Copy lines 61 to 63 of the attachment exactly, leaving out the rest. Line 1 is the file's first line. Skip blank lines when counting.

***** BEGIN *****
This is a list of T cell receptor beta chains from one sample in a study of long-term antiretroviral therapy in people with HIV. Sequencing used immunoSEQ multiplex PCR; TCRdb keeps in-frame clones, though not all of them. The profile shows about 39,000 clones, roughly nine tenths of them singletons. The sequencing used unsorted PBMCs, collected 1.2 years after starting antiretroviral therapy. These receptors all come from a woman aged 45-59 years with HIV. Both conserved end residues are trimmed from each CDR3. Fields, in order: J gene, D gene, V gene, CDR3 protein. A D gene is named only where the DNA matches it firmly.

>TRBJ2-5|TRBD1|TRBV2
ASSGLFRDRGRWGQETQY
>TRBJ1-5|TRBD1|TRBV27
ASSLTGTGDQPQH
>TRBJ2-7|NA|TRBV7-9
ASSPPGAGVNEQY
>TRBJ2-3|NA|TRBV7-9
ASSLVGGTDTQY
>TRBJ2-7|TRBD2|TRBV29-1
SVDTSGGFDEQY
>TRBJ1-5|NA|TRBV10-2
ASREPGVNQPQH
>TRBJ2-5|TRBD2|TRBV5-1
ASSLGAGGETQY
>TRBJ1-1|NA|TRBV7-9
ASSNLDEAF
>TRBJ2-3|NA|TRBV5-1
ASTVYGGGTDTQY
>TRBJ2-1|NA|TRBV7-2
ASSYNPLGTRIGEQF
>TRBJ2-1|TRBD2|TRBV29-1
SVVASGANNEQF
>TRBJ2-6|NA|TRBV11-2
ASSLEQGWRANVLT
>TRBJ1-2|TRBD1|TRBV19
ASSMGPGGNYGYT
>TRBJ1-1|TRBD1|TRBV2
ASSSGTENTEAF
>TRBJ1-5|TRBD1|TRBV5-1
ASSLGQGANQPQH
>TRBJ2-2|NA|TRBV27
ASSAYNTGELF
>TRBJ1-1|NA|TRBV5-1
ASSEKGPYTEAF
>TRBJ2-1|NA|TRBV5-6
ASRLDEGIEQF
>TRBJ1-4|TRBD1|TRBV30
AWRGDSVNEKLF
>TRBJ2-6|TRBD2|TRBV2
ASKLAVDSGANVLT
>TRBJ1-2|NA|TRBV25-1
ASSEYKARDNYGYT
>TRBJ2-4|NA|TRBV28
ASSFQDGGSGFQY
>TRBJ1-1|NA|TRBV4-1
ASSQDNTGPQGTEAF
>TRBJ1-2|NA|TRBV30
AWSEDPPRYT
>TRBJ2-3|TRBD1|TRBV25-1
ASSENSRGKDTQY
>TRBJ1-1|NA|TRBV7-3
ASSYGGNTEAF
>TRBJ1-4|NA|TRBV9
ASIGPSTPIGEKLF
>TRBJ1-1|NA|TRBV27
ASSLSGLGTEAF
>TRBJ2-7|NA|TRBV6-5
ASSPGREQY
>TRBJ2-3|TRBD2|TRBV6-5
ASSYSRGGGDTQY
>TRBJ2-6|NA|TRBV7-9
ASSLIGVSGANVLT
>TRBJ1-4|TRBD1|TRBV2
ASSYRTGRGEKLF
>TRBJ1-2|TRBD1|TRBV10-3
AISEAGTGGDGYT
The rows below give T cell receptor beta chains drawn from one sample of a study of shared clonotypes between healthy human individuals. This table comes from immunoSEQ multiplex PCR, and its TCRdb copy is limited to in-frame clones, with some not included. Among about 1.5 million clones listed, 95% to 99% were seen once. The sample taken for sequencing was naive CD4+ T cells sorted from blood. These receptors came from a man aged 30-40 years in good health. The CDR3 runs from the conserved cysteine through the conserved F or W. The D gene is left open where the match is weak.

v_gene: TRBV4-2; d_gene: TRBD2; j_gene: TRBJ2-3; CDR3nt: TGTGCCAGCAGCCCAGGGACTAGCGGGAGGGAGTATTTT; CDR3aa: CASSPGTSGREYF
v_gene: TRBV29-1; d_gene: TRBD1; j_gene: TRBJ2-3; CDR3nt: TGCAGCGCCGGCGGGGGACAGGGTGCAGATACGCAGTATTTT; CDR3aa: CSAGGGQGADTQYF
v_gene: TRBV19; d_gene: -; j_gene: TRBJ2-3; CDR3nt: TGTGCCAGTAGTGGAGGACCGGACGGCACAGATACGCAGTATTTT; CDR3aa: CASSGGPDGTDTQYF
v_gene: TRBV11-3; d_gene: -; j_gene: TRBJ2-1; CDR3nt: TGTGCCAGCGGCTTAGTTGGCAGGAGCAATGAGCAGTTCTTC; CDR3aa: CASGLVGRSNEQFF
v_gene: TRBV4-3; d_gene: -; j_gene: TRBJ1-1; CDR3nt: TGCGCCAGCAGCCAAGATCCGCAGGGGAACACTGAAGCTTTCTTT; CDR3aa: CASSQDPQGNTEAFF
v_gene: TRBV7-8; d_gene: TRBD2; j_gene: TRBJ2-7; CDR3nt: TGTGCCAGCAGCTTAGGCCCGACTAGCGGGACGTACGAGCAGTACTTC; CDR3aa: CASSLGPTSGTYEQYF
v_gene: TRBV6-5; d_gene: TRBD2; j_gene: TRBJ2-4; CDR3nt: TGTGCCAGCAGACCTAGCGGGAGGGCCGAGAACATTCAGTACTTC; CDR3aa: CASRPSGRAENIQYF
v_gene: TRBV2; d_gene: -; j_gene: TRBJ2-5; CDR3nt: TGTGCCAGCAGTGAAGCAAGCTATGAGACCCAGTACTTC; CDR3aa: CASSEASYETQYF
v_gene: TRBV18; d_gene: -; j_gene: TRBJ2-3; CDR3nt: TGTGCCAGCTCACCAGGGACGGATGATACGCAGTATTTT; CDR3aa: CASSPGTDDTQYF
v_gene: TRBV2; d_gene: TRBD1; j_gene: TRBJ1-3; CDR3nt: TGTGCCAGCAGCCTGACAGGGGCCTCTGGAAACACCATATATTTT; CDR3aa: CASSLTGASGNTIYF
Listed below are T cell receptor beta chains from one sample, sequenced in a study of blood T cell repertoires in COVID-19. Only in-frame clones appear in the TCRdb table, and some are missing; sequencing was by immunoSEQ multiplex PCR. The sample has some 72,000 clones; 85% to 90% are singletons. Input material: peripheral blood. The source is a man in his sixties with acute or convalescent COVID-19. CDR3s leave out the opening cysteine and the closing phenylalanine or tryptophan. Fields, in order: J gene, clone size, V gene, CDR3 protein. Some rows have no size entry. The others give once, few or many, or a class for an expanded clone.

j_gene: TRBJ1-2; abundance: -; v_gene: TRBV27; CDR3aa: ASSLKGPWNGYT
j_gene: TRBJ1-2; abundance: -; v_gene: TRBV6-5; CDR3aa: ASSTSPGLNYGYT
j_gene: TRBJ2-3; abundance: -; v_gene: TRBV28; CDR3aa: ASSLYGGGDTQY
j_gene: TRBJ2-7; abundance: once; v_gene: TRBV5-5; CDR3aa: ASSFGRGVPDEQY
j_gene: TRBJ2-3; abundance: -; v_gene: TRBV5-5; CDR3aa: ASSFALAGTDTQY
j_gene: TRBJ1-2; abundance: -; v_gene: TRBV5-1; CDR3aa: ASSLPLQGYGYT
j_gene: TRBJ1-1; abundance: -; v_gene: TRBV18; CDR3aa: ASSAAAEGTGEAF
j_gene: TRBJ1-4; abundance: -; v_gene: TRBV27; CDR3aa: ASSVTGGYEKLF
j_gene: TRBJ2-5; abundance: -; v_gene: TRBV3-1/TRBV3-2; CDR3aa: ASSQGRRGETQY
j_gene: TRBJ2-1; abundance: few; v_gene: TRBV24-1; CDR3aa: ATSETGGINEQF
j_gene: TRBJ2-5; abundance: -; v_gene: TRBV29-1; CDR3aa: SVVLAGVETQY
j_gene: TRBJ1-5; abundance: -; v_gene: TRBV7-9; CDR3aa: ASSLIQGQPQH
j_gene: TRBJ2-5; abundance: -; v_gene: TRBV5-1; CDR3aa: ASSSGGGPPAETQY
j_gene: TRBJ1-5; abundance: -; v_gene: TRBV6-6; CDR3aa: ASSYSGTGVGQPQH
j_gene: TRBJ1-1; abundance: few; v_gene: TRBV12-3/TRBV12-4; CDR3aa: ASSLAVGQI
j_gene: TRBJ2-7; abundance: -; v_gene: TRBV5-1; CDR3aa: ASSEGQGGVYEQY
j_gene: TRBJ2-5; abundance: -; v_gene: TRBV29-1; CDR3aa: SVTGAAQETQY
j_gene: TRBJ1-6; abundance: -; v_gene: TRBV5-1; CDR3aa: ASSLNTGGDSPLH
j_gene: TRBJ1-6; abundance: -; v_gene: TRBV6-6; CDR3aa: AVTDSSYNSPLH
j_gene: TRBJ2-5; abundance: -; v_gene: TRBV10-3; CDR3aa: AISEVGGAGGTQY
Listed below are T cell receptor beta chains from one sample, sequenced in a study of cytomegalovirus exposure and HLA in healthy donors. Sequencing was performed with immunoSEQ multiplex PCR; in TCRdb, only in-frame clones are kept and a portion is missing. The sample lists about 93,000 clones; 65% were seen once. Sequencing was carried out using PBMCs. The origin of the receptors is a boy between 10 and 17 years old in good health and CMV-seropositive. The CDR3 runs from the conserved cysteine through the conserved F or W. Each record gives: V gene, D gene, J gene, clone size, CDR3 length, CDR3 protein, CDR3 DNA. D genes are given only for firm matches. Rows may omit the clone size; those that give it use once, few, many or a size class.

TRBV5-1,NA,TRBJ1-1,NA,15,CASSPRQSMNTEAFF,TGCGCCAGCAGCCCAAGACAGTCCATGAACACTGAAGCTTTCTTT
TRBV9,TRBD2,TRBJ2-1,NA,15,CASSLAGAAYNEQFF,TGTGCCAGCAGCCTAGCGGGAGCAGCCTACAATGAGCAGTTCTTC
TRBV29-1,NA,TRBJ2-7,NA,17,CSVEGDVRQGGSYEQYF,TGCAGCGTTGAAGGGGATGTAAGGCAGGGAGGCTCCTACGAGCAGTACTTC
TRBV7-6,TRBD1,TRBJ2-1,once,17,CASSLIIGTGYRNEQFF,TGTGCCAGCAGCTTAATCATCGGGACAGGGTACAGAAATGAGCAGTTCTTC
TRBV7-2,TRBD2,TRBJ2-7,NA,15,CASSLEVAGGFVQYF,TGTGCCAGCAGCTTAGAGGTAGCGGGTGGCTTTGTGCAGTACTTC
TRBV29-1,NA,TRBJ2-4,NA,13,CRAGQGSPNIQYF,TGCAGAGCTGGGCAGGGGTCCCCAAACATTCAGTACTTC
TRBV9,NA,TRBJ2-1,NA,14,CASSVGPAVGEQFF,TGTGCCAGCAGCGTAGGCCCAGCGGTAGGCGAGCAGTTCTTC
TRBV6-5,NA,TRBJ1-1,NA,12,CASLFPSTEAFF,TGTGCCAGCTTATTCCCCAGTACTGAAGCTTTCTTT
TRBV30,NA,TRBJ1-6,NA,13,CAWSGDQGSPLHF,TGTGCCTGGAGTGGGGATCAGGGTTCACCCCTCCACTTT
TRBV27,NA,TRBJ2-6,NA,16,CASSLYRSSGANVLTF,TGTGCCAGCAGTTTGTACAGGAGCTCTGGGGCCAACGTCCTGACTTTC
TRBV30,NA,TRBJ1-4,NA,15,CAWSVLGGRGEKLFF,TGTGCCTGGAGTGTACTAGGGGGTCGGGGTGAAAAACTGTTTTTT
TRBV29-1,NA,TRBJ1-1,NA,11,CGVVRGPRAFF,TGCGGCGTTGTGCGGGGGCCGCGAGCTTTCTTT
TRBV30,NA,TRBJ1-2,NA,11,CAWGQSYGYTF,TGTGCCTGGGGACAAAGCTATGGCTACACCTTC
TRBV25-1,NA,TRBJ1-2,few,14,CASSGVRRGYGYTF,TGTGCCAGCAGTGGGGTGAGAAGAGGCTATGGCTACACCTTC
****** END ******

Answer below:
ASSYSRGGGDTQY
>TRBJ2-6|NA|TRBV7-9
ASSLIGVSGANVLT